Why did I start blogging in English then? It was a natural choice for me for two clear reasons: first, I am an English teacher and have always wanted to meet colleagues from around the world and second, at home I live in a bicultural Finnish-British family, and often feel slightly outside the monocultural, monolingual Finnish contexts - a feeling of 'lost in translation' almost anywhere, which, apart from liking the film by the same name very much, led to the name of my blog, too. And yes, a third reason - most of online communication is in English anyway.

However, just as Sylvia Tolisano, in the above-mentioned post, I am acutely aware of the 'missing voices'. I have tried to find my voice, but what if it keeps falling on deaf ears? It is not only a linguist barrier, but also a cultural one. The largely western, Anglo-American blogo- and twittersphere sometimes excludes not only those who struggle with English, but also many others who are linguistically fairly competent in English, but just fall outside that particular cultural sphere.

Photo: sunflowers by georgia.g on Flickr

Monday, 15 June 2009

Activating heterogeneous groups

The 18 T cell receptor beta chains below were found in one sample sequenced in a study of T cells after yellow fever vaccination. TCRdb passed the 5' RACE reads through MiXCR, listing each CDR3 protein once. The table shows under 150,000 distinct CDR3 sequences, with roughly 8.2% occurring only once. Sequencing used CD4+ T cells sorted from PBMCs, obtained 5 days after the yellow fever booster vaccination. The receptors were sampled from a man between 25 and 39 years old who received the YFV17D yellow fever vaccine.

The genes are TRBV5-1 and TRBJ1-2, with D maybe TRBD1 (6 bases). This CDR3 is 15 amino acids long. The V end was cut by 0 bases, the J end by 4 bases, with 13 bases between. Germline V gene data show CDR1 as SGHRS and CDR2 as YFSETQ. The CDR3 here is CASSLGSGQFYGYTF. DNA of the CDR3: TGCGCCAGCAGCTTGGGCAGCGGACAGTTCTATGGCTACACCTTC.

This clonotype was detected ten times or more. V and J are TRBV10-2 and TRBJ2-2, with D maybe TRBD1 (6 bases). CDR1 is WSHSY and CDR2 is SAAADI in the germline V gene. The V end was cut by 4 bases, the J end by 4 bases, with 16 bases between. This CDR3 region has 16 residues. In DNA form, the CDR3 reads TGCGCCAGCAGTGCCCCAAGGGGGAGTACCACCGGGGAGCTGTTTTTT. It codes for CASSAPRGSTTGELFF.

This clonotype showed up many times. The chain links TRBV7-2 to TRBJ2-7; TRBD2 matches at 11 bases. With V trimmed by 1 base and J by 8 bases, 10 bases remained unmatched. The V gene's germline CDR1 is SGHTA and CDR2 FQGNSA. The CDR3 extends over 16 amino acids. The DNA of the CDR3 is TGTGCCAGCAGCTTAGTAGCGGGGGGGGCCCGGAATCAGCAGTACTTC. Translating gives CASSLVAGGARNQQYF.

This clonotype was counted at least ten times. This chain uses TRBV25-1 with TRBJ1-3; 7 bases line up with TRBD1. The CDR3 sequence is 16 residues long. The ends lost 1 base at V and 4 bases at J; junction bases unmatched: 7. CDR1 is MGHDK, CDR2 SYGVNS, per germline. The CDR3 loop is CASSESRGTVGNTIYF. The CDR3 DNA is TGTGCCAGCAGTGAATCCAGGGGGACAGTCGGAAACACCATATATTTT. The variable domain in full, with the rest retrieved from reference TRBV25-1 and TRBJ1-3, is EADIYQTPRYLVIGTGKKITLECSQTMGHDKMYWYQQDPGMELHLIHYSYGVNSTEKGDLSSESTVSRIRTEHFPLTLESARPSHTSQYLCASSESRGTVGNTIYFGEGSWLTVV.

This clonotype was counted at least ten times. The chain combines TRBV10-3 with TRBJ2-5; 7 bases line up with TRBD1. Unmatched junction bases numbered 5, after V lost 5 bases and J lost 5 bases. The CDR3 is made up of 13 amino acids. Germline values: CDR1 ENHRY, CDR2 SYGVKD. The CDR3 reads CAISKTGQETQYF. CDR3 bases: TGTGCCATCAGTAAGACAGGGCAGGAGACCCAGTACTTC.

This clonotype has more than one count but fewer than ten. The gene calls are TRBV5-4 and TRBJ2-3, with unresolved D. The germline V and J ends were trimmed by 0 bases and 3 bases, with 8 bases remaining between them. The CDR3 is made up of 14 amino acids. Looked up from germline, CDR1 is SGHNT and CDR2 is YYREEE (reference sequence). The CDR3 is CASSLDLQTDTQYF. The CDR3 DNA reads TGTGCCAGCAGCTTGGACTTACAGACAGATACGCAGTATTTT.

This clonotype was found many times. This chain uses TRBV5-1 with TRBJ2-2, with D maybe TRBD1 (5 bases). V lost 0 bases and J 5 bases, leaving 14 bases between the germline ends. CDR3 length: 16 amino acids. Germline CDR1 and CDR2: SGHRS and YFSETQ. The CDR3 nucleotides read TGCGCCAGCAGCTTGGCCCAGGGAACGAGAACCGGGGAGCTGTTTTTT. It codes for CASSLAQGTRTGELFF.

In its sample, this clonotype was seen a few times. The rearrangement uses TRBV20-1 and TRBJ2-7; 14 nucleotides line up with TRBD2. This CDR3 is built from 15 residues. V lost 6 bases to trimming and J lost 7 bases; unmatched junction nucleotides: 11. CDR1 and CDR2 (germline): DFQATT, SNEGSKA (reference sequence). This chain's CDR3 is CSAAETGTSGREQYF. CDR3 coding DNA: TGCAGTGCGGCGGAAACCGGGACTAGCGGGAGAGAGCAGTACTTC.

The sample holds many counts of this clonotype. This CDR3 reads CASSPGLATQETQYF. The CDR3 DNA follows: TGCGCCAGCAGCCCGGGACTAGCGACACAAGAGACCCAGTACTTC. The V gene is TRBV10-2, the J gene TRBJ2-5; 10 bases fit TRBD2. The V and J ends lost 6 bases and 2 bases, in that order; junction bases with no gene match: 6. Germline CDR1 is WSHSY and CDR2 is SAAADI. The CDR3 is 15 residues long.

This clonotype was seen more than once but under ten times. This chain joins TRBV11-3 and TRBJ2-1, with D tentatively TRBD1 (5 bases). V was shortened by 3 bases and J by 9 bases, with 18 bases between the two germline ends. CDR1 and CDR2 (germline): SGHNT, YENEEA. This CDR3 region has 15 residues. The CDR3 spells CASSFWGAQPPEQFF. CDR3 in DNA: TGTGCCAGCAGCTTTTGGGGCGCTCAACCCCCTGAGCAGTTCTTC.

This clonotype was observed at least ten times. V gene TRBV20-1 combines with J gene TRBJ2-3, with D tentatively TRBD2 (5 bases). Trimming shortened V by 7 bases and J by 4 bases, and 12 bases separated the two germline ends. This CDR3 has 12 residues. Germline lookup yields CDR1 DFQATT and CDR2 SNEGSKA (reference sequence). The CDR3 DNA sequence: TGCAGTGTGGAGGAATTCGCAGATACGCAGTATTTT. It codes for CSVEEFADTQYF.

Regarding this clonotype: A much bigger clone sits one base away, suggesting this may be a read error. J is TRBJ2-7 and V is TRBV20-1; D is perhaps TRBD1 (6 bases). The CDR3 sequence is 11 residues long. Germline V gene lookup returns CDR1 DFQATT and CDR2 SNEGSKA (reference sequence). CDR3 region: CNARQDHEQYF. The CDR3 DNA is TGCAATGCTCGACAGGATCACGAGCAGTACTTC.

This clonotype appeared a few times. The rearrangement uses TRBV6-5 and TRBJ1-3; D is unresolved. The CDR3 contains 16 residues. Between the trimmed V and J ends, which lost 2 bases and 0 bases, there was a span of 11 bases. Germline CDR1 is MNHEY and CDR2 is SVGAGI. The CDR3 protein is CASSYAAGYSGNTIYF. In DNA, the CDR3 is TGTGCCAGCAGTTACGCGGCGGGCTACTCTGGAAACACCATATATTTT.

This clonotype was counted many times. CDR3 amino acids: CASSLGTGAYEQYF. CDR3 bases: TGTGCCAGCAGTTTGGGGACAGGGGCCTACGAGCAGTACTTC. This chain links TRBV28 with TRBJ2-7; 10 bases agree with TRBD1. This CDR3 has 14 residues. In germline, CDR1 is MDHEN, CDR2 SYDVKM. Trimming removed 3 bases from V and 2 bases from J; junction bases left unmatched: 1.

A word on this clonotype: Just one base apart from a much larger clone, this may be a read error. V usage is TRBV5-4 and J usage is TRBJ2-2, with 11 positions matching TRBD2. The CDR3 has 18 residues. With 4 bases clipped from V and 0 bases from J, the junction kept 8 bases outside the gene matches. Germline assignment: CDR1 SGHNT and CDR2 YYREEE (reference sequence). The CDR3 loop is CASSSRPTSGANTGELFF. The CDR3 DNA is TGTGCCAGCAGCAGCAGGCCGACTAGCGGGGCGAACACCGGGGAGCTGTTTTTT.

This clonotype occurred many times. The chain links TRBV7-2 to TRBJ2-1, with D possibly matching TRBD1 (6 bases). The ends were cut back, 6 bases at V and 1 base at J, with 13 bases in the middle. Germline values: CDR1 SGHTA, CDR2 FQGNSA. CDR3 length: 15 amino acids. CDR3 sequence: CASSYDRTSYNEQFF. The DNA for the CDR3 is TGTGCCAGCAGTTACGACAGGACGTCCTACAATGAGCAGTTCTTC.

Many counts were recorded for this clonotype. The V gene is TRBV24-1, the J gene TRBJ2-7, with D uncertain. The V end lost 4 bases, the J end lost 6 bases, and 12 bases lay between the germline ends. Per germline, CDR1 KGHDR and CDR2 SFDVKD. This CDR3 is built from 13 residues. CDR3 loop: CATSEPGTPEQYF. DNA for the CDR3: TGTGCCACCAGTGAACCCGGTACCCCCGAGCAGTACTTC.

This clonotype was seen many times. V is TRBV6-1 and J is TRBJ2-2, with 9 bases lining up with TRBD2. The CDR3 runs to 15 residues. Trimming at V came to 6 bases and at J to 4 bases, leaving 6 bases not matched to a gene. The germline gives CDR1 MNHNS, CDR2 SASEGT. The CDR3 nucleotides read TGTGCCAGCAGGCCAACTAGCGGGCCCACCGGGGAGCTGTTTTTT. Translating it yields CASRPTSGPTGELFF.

Do other teachers of English face the problem of young students believing that they already know English so well that there is absolutely no need to make any further effort to learn more? In the last few years, the number of such students entering senior high school (secondary school) in Finland has steadily increased. They have acquired a fairly good passive knowledge of the language and a reasonable colloquial spoken skill at school, but also increasingly through watching TV, listening to pop music and engaging in various online activities. All well and good, plus their attitude towards English is overwhelmingly positive. However, the next threshold of learning more formal expression appears to be too high for most of them. After effortlessly going through 7 years of English lessons with good grades, basically playing it by ear, they have no concept of how to develop their language skills further - nor do they see any point in it. "I know English perfectly, English is easy!" Consequently, they do nothing in the lessons, nor any homework, and sadly, end up underachieving and not realising their full potential.